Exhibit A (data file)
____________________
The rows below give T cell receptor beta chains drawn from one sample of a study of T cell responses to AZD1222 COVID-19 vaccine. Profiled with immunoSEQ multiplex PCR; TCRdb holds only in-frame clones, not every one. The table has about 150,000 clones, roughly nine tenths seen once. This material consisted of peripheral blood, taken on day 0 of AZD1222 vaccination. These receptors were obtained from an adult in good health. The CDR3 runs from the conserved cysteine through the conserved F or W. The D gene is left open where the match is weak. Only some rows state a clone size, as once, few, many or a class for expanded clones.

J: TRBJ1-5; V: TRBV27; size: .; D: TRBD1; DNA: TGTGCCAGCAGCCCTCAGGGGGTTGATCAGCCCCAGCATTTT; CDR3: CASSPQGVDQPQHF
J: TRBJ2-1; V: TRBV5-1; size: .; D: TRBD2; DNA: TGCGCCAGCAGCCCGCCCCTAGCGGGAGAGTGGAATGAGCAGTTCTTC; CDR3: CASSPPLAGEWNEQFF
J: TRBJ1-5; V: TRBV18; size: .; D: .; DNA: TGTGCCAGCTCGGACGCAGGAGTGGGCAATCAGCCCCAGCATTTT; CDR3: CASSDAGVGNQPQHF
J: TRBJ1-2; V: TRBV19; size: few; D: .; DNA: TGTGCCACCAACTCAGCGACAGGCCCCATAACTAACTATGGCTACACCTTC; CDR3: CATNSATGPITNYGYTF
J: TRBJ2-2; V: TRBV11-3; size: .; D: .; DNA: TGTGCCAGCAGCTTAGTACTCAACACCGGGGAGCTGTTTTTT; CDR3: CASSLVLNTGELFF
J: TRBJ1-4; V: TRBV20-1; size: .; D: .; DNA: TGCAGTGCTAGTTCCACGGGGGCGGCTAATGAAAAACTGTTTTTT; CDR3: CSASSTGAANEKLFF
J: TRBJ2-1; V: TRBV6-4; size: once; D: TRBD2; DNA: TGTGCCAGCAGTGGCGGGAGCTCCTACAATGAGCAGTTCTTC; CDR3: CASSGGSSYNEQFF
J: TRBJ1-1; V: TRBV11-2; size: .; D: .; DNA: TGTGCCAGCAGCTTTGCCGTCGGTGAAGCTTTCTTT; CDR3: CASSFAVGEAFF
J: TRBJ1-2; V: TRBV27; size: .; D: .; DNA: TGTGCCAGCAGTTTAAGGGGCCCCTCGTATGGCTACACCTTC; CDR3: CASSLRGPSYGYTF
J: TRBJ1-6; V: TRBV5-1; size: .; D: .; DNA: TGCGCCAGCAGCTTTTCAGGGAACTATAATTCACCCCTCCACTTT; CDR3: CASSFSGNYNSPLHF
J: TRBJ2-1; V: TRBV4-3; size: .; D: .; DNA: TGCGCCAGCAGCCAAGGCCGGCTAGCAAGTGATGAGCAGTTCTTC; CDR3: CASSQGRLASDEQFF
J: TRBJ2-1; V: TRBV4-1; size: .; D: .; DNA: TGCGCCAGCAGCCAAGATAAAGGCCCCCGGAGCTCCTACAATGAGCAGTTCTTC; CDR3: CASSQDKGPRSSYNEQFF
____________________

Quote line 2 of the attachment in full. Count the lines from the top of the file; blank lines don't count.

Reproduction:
J: TRBJ1-5; V: TRBV27; size: .; D: TRBD1; DNA: TGTGCCAGCAGCCCTCAGGGGGTTGATCAGCCCCAGCATTTT; CDR3: CASSPQGVDQPQHF